Adding more RAM capacity helps you run more programs at once (or meet the requirements for memory-hungry AAA games). Upgrading to faster RAM, on the other hand, improves the speed with which your CPU retrieves data from memory.
Stepping up from 2933MHz RAM (which 10th Gen supported) to 3200MHz can provide an in-game FPS boost, although this varies based on the game, your system, and your graphics settings.
11th Gen also gives you finer control over your memory. In addition to supporting overclocking on high-end Z590 motherboards, support is now extended to H570 and B560 boards. Real-time memory overclocking lets you change RAM frequency on the fly, and expert users now have the option to switch between Gear 1 and Gear 2 memory modes.
For an easy overclock, you can automate the process by running Intel® Extreme Memory Profile (XMP). To learn more, check out our overclocking guide.
Choosing faster RAM won’t have the outsize performance impact you’d see from upgrading a GPU or CPU. But if you’re building or buying a high-end system, faster RAM can speed up some games and ensure you won’t be bottlenecked by memory.
What Is PCIe 4.0?
PCIe 4.0 support means you’ll be ready for the next generation of GPUs and SSDs.
PCIe is the expansion bus you use to connect graphics cards, NVMe SSDs, and peripherals like capture cards to your motherboard. 11th Gen Intel® Core™ CPUs support PCIe 4.0, a revision that provides twice as much bandwidth as 3.0.
PCIe 4.0 support means you’ll be ready to upgrade to the latest Gen 4 SSD or GPU as the technology matures. 11th Gen Intel® Core™ CPUs also provide up to 20 CPU PCIe lanes, which provide a more direct connection between your CPU, GPU, and NVMe SSD.
To learn why PCIe 4.0 matters, and how CPU PCIe lanes differ from chipset lanes, check out our full article.
What Is AV1?
Enhanced media playback is another hallmark of 11th Gen. By supporting new video formats and high-bitrate HDR video, CPUs like the Intel® Core™ i7-11700K make it easy to watch immersive, detail-rich content and create it yourself.
To provide an enhanced viewing experience, 11th Gen Intel® Core™ CPUs feature hardware support for 12-bit HEVC decoding and 10-bit AV1 decoding. 12-bit and 10-bit color are different standards for HDR (high dynamic range), which enables vivid hues and deep black levels when viewed on an HDR monitor.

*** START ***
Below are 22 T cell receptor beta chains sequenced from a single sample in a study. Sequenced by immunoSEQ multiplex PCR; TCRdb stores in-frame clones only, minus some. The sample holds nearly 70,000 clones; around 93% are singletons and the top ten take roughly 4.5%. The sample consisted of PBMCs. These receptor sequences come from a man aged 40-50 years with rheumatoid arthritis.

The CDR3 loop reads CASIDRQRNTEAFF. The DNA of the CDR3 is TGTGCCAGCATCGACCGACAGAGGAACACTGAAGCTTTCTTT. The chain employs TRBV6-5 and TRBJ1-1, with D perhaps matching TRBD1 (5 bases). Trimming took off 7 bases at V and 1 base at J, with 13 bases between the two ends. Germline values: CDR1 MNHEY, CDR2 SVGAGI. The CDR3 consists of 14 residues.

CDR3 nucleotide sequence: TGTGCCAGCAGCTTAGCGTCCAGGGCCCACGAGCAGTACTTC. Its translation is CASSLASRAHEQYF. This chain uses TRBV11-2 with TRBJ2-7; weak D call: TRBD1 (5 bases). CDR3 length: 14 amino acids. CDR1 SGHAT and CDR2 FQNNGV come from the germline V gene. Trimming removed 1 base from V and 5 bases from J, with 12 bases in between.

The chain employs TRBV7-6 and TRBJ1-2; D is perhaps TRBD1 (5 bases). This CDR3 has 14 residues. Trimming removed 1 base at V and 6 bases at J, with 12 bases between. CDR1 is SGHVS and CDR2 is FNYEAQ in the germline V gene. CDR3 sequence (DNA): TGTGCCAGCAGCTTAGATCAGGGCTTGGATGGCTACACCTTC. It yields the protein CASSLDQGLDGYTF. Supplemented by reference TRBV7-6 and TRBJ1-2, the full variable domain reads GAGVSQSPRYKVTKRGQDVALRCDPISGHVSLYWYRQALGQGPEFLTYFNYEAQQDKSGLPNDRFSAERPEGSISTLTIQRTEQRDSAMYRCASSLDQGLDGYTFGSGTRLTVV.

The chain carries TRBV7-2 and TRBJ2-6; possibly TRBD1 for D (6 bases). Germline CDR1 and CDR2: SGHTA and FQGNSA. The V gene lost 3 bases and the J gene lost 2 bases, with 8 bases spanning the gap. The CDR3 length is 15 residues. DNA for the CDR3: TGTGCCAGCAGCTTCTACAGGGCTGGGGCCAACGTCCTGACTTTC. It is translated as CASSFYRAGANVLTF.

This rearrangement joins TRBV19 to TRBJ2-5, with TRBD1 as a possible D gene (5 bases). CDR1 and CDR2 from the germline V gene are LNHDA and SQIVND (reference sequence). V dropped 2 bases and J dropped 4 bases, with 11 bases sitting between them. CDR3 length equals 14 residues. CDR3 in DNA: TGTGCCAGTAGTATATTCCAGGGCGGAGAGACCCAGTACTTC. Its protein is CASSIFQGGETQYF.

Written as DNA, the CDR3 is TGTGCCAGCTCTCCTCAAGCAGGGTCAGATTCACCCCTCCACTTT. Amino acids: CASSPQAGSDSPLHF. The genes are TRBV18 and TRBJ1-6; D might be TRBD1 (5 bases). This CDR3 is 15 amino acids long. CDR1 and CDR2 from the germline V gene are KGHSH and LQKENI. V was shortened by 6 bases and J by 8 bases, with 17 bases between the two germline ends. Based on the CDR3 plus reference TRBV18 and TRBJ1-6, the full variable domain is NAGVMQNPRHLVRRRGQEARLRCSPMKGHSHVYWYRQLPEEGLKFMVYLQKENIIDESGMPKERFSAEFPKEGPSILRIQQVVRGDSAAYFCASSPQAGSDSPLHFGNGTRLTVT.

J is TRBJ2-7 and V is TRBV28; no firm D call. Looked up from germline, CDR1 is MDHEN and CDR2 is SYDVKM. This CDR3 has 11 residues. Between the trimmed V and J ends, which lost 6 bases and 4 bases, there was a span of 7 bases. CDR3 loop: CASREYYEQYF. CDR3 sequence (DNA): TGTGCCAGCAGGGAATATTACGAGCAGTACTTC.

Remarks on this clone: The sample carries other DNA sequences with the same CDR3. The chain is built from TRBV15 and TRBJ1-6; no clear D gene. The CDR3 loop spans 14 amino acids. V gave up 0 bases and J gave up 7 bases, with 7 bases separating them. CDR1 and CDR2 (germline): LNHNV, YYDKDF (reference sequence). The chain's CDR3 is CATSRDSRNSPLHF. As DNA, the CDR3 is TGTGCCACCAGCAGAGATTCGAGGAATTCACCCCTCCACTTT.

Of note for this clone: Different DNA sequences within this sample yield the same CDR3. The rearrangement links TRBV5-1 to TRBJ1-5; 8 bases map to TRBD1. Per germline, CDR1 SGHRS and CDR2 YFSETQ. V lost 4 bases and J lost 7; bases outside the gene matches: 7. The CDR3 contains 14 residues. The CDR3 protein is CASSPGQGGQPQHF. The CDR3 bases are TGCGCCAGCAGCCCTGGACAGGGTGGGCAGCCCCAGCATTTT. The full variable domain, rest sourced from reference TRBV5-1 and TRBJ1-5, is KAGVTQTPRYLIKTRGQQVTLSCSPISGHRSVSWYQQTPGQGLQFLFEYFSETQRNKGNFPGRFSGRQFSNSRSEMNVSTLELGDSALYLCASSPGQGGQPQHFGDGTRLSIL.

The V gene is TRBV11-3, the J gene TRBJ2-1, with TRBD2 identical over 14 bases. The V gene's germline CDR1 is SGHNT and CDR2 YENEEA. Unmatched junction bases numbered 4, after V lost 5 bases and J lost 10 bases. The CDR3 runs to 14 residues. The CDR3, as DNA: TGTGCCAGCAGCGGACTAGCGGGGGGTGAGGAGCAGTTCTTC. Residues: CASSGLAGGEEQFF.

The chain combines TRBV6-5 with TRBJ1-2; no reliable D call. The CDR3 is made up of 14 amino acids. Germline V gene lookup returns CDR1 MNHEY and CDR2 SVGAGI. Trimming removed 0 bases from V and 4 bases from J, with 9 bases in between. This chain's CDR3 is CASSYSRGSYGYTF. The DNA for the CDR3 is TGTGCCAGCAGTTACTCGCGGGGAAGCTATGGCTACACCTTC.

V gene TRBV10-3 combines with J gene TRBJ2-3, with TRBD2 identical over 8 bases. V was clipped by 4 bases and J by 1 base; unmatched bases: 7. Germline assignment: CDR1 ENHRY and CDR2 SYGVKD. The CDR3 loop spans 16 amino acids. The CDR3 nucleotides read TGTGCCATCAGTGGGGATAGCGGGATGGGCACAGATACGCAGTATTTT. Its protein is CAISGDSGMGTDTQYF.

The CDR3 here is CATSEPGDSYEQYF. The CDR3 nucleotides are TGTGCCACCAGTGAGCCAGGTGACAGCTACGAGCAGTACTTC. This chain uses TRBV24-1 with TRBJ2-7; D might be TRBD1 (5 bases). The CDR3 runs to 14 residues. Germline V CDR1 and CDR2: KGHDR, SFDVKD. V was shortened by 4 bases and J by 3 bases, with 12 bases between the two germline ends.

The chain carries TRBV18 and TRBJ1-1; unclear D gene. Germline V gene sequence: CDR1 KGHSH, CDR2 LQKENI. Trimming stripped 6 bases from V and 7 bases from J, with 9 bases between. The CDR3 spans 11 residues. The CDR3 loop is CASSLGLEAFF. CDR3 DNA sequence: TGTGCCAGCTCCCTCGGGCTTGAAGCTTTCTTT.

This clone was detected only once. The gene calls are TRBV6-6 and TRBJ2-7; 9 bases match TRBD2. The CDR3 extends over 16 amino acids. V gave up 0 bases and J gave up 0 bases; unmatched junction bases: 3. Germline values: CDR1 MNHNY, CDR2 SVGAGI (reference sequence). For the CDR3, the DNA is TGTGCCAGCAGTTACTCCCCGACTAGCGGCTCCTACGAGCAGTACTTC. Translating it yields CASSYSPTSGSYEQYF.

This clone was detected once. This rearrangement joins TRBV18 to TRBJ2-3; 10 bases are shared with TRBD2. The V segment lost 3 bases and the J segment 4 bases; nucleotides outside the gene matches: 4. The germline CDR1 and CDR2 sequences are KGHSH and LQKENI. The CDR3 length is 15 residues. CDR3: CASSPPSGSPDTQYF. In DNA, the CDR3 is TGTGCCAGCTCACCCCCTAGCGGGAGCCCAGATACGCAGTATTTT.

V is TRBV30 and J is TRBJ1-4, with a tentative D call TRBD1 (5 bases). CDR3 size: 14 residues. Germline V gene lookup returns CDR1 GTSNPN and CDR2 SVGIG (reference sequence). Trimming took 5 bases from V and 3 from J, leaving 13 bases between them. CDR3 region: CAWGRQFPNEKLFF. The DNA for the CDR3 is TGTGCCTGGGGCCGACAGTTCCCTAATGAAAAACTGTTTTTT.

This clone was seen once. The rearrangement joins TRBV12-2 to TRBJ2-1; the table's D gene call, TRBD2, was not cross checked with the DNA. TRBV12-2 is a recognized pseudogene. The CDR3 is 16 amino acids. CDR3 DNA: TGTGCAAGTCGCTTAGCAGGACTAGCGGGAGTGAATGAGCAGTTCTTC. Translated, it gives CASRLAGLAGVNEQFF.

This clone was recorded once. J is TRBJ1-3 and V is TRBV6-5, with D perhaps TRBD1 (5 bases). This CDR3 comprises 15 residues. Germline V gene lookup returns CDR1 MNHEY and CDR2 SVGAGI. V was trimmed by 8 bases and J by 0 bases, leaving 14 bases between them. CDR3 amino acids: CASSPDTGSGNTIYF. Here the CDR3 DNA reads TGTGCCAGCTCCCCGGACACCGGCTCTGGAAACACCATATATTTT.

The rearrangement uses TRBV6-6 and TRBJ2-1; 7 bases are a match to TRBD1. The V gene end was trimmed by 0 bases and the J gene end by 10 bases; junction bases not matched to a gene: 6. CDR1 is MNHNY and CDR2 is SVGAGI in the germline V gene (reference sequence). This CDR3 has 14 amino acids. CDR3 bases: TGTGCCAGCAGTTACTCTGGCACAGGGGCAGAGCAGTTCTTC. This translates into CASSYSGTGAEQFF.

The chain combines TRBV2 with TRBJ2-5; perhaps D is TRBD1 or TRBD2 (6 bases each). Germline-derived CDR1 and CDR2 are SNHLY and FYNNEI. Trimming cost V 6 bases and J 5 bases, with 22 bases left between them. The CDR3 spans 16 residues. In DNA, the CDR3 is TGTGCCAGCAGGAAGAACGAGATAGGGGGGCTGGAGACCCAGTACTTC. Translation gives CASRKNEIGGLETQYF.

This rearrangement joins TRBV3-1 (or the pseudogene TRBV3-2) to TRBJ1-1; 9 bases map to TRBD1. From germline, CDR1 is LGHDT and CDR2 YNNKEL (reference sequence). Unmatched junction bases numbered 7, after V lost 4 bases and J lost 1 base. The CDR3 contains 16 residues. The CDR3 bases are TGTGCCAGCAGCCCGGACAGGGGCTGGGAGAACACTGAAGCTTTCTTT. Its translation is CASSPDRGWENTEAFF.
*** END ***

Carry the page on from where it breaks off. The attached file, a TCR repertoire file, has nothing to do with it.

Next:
HEVC (or H.265) and AV1 are video codecs, or encoder/decoders. During encoding, they intelligently shrink video file sizes through techniques like predicting future frames. When the file is played back, they reverse the process and decode it.
Hardware decoding for AV1 is an exciting addition to the 11th Gen platform. Testing has shown that AV1 is dramatically more efficient than other commonly-used codecs like VP9. Because it scales well at higher resolutions, AV1 enables streaming of 4K and 8K video while using less bandwidth.
You can actually see AV1 at work on YouTube videos, where account settings let you set the site to prefer AV1 over VP9. It’s also been tested by Netflix (on Android), and Twitch has announced plans for 1440p, 144fps AV1 streams.
Hardware decoding removes one of the barriers to widespread adoption of AV1: the performance impact of software decoding. Though modern browsers can play AV1 video, their software decoding can cause heavy CPU utilization on older PCs, especially with Ultra HD video. By comparison, hardware decoding provides a vastly more efficient, baked-in solution.
AV1 support enables a future where you may watch your favorite streamers in higher quality than ever before, stream 8K video in vivid color, and see more detail with limited bandwidth.
How Does 11th Gen Affect Gaming?
Inside the flagship Intel® Core™ i9-11900K — featuring 5.3 GHz max frequency, 8 cores, and 16 threads — all the features listed above come together to enhance your gameplay and streaming experience.
- IPC uplift. Under the hood, architecture improvements drive an IPC increase of 19% — showing the CPU’s leap in processing efficiency and gaming capability.
- Adaptive Boost Technology. Boost technologies let the processor crunch through both lightly-threaded and multi-threaded workloads, accelerating performance in games that scale with all cores as well as those that rely mostly on single-core speeds.
- Resizable BAR. When enabled, this feature gives your CPU more flexibility to access VRAM, providing a “free” boost to FPS in some games.
- DDR-3200 RAM support. Get more frames in some games6 — and overclock to push performance gains even farther.
- AV1 support. Rich media playback gives your PC access to higher-quality video while using less bandwidth, letting you watch streamers and gaming content in greater clarity on major platforms.
11th Gen is more capable and flexible than the previous generation of processors. But it’s an even more powerful upgrade if you’ve skipped a gen or two, and plan to take advantage of the latest PCIe 4.0 devices in the near future.